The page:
Julia Rabin

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    • Member Type(s): Expert
    • Title:Media Researcher
    • Organization:Cision
    • Area of Expertise:Communications
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    How to Create the Ultimate Style Guide for Your Blog

    Thursday, June 8, 2017, 9:10 AM [General]
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    Every great blog has a style guide.

    All of your favorite blogs likely are consistent in tone and imagery. But you’ve never really put pen to paper and articulated your style -- it’s just something you make up as you go along, selecting the parts and pieces that seem to fit who you are and how you write.

    And while that may have worked to get you started, if you really want to take your blog to the next level, it’s time to make decisions about your style -- and stick with them.

    Here’s a handy guide to create your blog’s style guidelines once and for all.

    Remind Me ... What's a Style Guide?

    A style guide is a basic document that shows the writing rules you (and other contributors) agree to follow for the blog. It’s like your blog’s rule book, so everyone is on the same page and can find the answers to common writing questions. This allows you to articulate the personality of your brand, from colors, to tone, to grammar.

    While there are multiple sections you’ll want to hit, you also want to keep your guide digestible. Think four or five pages.

    In crafting a style guide, the most important part is knowing your blog inside and out. Know the types of phrases you use, the colors you like, and the audience you’re serving, that way you can articulate them clearly.

    Ultimately, a style guide is the key to creating a blog that’s consistent, credible, and impactful.

    The Parts and Pieces: That Should Be Included?

    An overview. Most guides begin with the mission -- a reminder of the audience and the topics covered. This will help to streamline and maintain a focus throughout the rest of your guide. You must know who you’re writing for and why you’re writing it; this is the backbone of your blog and your style guide. By knowing your ideal consumer, you can tailor content to those you hope to reach.

    External style manual. This section will clue in your writers to the accepted format or set of standards you want them to follow. Choose which style you’ll follow, whether it’s MLA, AP, Chicago, or something else. This provides a general go-to for basic questions.

    Grammar and punctuation. While the external guide will provide the foundation, it’s also usually a good idea to explicitly include the most common need-to-know rules here. This can range from what’s capitalized, what’s abbreviated, whether the Oxford comma is a no-go, and and other special cases.

    Continue reading this article on Beyond Bylines: How to Create the Ultimate Style Guide for Your Blog

    Can I Use That Picture? 3 Rules to Ensure Your Blog Isn’t Breaking Copyright Rules

    Tuesday, April 4, 2017, 2:46 PM [General]
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    It’s among the first things you hear as a blogger: Use photos.

    People are receptive to images. Pictures also help break up lengthy blocks of text.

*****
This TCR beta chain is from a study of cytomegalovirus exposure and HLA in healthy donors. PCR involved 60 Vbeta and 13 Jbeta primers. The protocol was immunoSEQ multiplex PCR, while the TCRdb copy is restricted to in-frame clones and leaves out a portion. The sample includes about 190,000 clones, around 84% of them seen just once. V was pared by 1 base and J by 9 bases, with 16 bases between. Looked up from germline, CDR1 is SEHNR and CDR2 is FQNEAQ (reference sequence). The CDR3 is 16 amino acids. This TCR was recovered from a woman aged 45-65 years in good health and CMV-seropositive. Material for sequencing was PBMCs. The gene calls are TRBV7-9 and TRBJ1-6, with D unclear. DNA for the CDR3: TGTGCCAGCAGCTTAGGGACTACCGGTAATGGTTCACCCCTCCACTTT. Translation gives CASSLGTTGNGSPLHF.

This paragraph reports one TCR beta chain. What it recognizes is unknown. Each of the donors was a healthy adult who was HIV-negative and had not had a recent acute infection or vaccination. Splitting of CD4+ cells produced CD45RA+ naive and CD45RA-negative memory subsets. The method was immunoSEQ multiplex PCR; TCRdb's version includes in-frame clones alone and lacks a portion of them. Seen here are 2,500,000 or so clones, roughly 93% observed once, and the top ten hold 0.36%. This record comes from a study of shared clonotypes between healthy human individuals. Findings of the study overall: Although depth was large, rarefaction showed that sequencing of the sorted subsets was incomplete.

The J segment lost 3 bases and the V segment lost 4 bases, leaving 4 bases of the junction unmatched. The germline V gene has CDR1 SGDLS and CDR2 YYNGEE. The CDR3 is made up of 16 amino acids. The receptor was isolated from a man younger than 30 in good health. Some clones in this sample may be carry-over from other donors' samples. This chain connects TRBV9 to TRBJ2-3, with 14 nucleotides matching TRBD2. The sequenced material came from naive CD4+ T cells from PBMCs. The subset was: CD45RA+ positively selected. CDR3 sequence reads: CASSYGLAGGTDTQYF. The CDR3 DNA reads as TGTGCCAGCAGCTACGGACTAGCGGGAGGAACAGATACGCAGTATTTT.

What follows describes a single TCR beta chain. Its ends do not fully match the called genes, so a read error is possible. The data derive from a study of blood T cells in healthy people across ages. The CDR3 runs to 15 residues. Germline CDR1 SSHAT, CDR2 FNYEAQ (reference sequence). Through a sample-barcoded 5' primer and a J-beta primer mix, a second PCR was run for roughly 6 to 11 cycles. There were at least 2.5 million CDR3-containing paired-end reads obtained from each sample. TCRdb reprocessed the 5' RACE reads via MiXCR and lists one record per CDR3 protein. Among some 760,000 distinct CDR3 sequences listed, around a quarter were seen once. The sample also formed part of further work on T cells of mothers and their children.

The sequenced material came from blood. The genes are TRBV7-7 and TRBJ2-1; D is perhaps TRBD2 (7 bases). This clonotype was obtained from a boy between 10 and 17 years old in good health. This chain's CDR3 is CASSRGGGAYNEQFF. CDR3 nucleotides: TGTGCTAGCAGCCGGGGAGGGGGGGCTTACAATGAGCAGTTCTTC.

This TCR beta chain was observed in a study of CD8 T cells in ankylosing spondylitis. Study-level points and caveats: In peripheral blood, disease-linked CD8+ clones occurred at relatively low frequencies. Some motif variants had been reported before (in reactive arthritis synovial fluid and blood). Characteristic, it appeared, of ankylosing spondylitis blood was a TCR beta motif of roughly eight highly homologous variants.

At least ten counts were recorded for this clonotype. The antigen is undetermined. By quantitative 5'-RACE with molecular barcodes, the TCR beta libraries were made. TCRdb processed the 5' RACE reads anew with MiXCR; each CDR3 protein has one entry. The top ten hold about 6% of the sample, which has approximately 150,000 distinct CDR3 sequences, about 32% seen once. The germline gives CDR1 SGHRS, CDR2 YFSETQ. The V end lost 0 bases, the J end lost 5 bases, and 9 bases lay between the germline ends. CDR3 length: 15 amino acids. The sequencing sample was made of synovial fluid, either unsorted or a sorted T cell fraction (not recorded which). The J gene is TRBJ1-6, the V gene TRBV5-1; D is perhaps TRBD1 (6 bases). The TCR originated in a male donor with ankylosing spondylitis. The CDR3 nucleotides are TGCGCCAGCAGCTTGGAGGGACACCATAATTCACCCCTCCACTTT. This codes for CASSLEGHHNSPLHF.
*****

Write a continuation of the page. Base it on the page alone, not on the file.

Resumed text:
But if you’re new to blogging and just jump over to Google images, you could quickly find yourself in hot water.

    If you choose to go the free route (and who wouldn’t?!), it can be difficult to discern the photos free for use and the ones that require attribution.

    So before you snag an image off the web, educate yourself.

    Rule #1:  You can’t use everything you find on the web. 

    In simple terms, you are financially liable for using copyrighted items on your website.

    It doesn’t matter if you provide attribution or link back to the source. Unless you’ve received express permission or have legitimately purchased usage rights, you can’t post copyrighted photos. Period.

    Grabbing that perfect image for your next blog post may seem harmless, especially if you’ve seen it used all over the web, but it can hurt you in a big way.

    Risking your business for a photo is silly. So, it’s best to get it right the first time. That leads us to …

    Rule #2: Understand the basics of copyright law.

    If you haven’t taken a class in communication law or copyright infringement, there are three main types of copyright categories you’ll come across. Luckily, most sites are clear about the rights for their photos.

    Here’s a brief overview:

    Public domain. A public domain image is an picture whose copyright either has expired or never existed in the first place. Therefore, these images are able to be used by pretty much anyone for personal or commercial reasons. The only real exception here is if the image is of an identifiable person, in which case you may need his or her permission before you post.

    Royalty free. A royalty-free image means you can use some copyrighted picture or material, without needing to pay royalties, or some sort of fee each time. Typically when images are offered this way, it is through some sort of site that has already paid a fee, so you don’t have to pay it yourself (think a stock photo site).

    Creative commons. This is a way for photographers to license their image and delineate how they will be used by the public. The most common CC licenses you’ll stumble across are a CC0 or a CC BY 2.0. If something is CC0, it means the owner has relinquished the rights to their work, while a CC BY 2.0 requires attribution. If an image is licensed under CC, make sure you’re extra diligent in determining when you need to attribute credit to the photographer. Learn more about the licenses here.

    Continue reading this article on Beyond Bylines: Can I Use That Picture? 3 Rules to Ensure Your Blog Isn't Breaking Copyright Rules